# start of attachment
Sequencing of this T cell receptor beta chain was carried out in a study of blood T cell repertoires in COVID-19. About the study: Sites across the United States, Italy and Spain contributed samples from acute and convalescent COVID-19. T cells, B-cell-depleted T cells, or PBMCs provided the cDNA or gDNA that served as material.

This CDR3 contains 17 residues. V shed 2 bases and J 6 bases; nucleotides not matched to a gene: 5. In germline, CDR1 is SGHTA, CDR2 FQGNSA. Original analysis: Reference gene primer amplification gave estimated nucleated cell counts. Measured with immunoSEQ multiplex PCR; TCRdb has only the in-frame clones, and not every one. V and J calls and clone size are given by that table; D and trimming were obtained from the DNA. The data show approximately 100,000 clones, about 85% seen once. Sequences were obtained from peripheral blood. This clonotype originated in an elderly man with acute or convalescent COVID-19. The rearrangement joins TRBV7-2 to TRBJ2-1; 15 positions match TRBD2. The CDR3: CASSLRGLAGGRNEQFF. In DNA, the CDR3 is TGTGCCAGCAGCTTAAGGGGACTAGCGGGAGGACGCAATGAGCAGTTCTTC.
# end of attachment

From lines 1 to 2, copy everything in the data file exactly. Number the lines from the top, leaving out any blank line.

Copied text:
Sequencing of this T cell receptor beta chain was carried out in a study of blood T cell repertoires in COVID-19. About the study: Sites across the United States, Italy and Spain contributed samples from acute and convalescent COVID-19. T cells, B-cell-depleted T cells, or PBMCs provided the cDNA or gDNA that served as material.

This CDR3 contains 17 residues. V shed 2 bases and J 6 bases; nucleotides not matched to a gene: 5. In germline, CDR1 is SGHTA, CDR2 FQGNSA. Original analysis: Reference gene primer amplification gave estimated nucleated cell counts. Measured with immunoSEQ multiplex PCR; TCRdb has only the in-frame clones, and not every one. V and J calls and clone size are given by that table; D and trimming were obtained from the DNA. The data show approximately 100,000 clones, about 85% seen once. Sequences were obtained from peripheral blood. This clonotype originated in an elderly man with acute or convalescent COVID-19. The rearrangement joins TRBV7-2 to TRBJ2-1; 15 positions match TRBD2. The CDR3: CASSLRGLAGGRNEQFF. In DNA, the CDR3 is TGTGCCAGCAGCTTAAGGGGACTAGCGGGAGGACGCAATGAGCAGTTCTTC.